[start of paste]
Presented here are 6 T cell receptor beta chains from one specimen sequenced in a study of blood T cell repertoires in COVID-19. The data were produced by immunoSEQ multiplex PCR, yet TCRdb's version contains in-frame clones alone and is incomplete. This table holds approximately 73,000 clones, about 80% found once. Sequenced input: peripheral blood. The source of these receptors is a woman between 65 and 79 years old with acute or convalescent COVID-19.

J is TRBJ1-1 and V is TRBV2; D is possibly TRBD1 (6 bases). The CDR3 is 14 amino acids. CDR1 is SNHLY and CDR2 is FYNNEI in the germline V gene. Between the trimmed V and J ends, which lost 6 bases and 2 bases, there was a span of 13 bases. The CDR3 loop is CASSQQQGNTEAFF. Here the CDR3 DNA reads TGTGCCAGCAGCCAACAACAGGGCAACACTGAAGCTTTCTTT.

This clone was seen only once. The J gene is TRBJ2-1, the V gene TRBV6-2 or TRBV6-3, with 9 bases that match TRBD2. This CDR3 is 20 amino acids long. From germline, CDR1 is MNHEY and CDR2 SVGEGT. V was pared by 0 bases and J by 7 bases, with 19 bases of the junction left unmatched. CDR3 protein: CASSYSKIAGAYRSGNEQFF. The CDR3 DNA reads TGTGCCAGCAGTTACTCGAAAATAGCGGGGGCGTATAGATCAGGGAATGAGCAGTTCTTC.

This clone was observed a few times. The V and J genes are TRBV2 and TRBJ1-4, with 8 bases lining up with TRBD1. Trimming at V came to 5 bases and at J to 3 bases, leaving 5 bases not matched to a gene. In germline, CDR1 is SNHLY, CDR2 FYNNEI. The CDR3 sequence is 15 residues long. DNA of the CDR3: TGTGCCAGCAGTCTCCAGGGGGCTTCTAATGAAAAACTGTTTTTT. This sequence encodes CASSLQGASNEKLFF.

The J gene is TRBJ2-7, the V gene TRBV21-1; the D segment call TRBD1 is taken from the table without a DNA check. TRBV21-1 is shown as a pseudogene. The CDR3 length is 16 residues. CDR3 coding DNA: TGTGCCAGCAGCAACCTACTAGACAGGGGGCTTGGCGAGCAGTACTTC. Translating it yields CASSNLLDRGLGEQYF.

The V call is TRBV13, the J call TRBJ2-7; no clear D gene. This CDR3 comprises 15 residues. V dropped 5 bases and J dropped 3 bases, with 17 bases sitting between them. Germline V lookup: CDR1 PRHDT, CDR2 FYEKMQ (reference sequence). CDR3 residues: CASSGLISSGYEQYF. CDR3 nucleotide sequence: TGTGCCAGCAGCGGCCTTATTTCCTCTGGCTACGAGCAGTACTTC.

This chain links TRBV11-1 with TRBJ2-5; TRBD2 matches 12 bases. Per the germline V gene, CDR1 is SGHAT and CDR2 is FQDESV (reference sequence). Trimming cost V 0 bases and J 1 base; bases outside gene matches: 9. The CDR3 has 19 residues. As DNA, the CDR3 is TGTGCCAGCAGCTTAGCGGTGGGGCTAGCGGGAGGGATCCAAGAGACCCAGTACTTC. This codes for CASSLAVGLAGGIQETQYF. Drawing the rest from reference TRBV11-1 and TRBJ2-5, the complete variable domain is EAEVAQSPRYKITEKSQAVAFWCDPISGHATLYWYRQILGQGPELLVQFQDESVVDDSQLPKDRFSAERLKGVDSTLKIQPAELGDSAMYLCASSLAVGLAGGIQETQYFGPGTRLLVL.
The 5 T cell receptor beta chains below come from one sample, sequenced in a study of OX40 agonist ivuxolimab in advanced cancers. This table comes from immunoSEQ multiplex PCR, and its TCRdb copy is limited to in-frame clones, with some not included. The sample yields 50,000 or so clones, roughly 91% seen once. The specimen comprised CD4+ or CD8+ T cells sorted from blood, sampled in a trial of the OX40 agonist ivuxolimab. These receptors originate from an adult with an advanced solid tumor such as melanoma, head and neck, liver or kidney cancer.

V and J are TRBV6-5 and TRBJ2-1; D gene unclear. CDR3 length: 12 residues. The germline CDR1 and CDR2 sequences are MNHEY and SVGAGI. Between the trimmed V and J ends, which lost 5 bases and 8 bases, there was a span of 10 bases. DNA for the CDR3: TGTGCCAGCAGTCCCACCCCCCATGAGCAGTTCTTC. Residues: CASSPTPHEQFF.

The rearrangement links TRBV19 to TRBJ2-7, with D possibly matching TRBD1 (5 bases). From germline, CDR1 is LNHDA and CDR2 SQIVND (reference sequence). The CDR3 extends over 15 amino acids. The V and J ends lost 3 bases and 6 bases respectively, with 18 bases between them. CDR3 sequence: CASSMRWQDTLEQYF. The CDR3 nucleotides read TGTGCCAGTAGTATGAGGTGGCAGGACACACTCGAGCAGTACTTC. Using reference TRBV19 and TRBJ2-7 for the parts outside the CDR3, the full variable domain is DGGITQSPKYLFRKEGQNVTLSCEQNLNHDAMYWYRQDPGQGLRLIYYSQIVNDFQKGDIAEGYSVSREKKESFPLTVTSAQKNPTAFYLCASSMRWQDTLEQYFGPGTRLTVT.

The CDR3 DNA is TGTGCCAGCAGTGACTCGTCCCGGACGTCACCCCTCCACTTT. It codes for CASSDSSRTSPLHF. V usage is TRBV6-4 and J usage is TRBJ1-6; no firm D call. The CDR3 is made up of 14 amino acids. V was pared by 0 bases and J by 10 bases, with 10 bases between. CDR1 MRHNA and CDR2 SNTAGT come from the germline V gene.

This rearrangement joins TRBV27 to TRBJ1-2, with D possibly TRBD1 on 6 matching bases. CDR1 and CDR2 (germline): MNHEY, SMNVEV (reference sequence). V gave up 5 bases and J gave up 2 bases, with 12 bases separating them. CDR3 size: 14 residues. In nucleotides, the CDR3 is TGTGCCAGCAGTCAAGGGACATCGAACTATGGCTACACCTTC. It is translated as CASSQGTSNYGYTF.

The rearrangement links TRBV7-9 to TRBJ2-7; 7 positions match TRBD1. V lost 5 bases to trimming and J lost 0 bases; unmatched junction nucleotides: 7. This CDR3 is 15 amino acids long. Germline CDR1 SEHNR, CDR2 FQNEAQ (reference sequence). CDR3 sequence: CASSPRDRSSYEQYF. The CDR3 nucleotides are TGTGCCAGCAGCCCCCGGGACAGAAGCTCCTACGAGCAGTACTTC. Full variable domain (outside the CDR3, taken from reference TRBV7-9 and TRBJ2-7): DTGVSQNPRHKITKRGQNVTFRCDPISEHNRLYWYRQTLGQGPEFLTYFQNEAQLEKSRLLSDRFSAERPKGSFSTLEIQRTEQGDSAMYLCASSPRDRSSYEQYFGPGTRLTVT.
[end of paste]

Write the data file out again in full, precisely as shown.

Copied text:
Presented here are 6 T cell receptor beta chains from one specimen sequenced in a study of blood T cell repertoires in COVID-19. The data were produced by immunoSEQ multiplex PCR, yet TCRdb's version contains in-frame clones alone and is incomplete. This table holds approximately 73,000 clones, about 80% found once. Sequenced input: peripheral blood. The source of these receptors is a woman between 65 and 79 years old with acute or convalescent COVID-19.

J is TRBJ1-1 and V is TRBV2; D is possibly TRBD1 (6 bases). The CDR3 is 14 amino acids. CDR1 is SNHLY and CDR2 is FYNNEI in the germline V gene. Between the trimmed V and J ends, which lost 6 bases and 2 bases, there was a span of 13 bases. The CDR3 loop is CASSQQQGNTEAFF. Here the CDR3 DNA reads TGTGCCAGCAGCCAACAACAGGGCAACACTGAAGCTTTCTTT.

This clone was seen only once. The J gene is TRBJ2-1, the V gene TRBV6-2 or TRBV6-3, with 9 bases that match TRBD2. This CDR3 is 20 amino acids long. From germline, CDR1 is MNHEY and CDR2 SVGEGT. V was pared by 0 bases and J by 7 bases, with 19 bases of the junction left unmatched. CDR3 protein: CASSYSKIAGAYRSGNEQFF. The CDR3 DNA reads TGTGCCAGCAGTTACTCGAAAATAGCGGGGGCGTATAGATCAGGGAATGAGCAGTTCTTC.

This clone was observed a few times. The V and J genes are TRBV2 and TRBJ1-4, with 8 bases lining up with TRBD1. Trimming at V came to 5 bases and at J to 3 bases, leaving 5 bases not matched to a gene. In germline, CDR1 is SNHLY, CDR2 FYNNEI. The CDR3 sequence is 15 residues long. DNA of the CDR3: TGTGCCAGCAGTCTCCAGGGGGCTTCTAATGAAAAACTGTTTTTT. This sequence encodes CASSLQGASNEKLFF.

The J gene is TRBJ2-7, the V gene TRBV21-1; the D segment call TRBD1 is taken from the table without a DNA check. TRBV21-1 is shown as a pseudogene. The CDR3 length is 16 residues. CDR3 coding DNA: TGTGCCAGCAGCAACCTACTAGACAGGGGGCTTGGCGAGCAGTACTTC. Translating it yields CASSNLLDRGLGEQYF.

The V call is TRBV13, the J call TRBJ2-7; no clear D gene. This CDR3 comprises 15 residues. V dropped 5 bases and J dropped 3 bases, with 17 bases sitting between them. Germline V lookup: CDR1 PRHDT, CDR2 FYEKMQ (reference sequence). CDR3 residues: CASSGLISSGYEQYF. CDR3 nucleotide sequence: TGTGCCAGCAGCGGCCTTATTTCCTCTGGCTACGAGCAGTACTTC.

This chain links TRBV11-1 with TRBJ2-5; TRBD2 matches 12 bases. Per the germline V gene, CDR1 is SGHAT and CDR2 is FQDESV (reference sequence). Trimming cost V 0 bases and J 1 base; bases outside gene matches: 9. The CDR3 has 19 residues. As DNA, the CDR3 is TGTGCCAGCAGCTTAGCGGTGGGGCTAGCGGGAGGGATCCAAGAGACCCAGTACTTC. This codes for CASSLAVGLAGGIQETQYF. Drawing the rest from reference TRBV11-1 and TRBJ2-5, the complete variable domain is EAEVAQSPRYKITEKSQAVAFWCDPISGHATLYWYRQILGQGPELLVQFQDESVVDDSQLPKDRFSAERLKGVDSTLKIQPAELGDSAMYLCASSLAVGLAGGIQETQYFGPGTRLLVL.
The 5 T cell receptor beta chains below come from one sample, sequenced in a study of OX40 agonist ivuxolimab in advanced cancers. This table comes from immunoSEQ multiplex PCR, and its TCRdb copy is limited to in-frame clones, with some not included. The sample yields 50,000 or so clones, roughly 91% seen once. The specimen comprised CD4+ or CD8+ T cells sorted from blood, sampled in a trial of the OX40 agonist ivuxolimab. These receptors originate from an adult with an advanced solid tumor such as melanoma, head and neck, liver or kidney cancer.

V and J are TRBV6-5 and TRBJ2-1; D gene unclear. CDR3 length: 12 residues. The germline CDR1 and CDR2 sequences are MNHEY and SVGAGI. Between the trimmed V and J ends, which lost 5 bases and 8 bases, there was a span of 10 bases. DNA for the CDR3: TGTGCCAGCAGTCCCACCCCCCATGAGCAGTTCTTC. Residues: CASSPTPHEQFF.

The rearrangement links TRBV19 to TRBJ2-7, with D possibly matching TRBD1 (5 bases). From germline, CDR1 is LNHDA and CDR2 SQIVND (reference sequence). The CDR3 extends over 15 amino acids. The V and J ends lost 3 bases and 6 bases respectively, with 18 bases between them. CDR3 sequence: CASSMRWQDTLEQYF. The CDR3 nucleotides read TGTGCCAGTAGTATGAGGTGGCAGGACACACTCGAGCAGTACTTC. Using reference TRBV19 and TRBJ2-7 for the parts outside the CDR3, the full variable domain is DGGITQSPKYLFRKEGQNVTLSCEQNLNHDAMYWYRQDPGQGLRLIYYSQIVNDFQKGDIAEGYSVSREKKESFPLTVTSAQKNPTAFYLCASSMRWQDTLEQYFGPGTRLTVT.

The CDR3 DNA is TGTGCCAGCAGTGACTCGTCCCGGACGTCACCCCTCCACTTT. It codes for CASSDSSRTSPLHF. V usage is TRBV6-4 and J usage is TRBJ1-6; no firm D call. The CDR3 is made up of 14 amino acids. V was pared by 0 bases and J by 10 bases, with 10 bases between. CDR1 MRHNA and CDR2 SNTAGT come from the germline V gene.

This rearrangement joins TRBV27 to TRBJ1-2, with D possibly TRBD1 on 6 matching bases. CDR1 and CDR2 (germline): MNHEY, SMNVEV (reference sequence). V gave up 5 bases and J gave up 2 bases, with 12 bases separating them. CDR3 size: 14 residues. In nucleotides, the CDR3 is TGTGCCAGCAGTCAAGGGACATCGAACTATGGCTACACCTTC. It is translated as CASSQGTSNYGYTF.

The rearrangement links TRBV7-9 to TRBJ2-7; 7 positions match TRBD1. V lost 5 bases to trimming and J lost 0 bases; unmatched junction nucleotides: 7. This CDR3 is 15 amino acids long. Germline CDR1 SEHNR, CDR2 FQNEAQ (reference sequence). CDR3 sequence: CASSPRDRSSYEQYF. The CDR3 nucleotides are TGTGCCAGCAGCCCCCGGGACAGAAGCTCCTACGAGCAGTACTTC. Full variable domain (outside the CDR3, taken from reference TRBV7-9 and TRBJ2-7): DTGVSQNPRHKITKRGQNVTFRCDPISEHNRLYWYRQTLGQGPEFLTYFQNEAQLEKSRLLSDRFSAERPKGSFSTLEIQRTEQGDSAMYLCASSPRDRSSYEQYFGPGTRLTVT.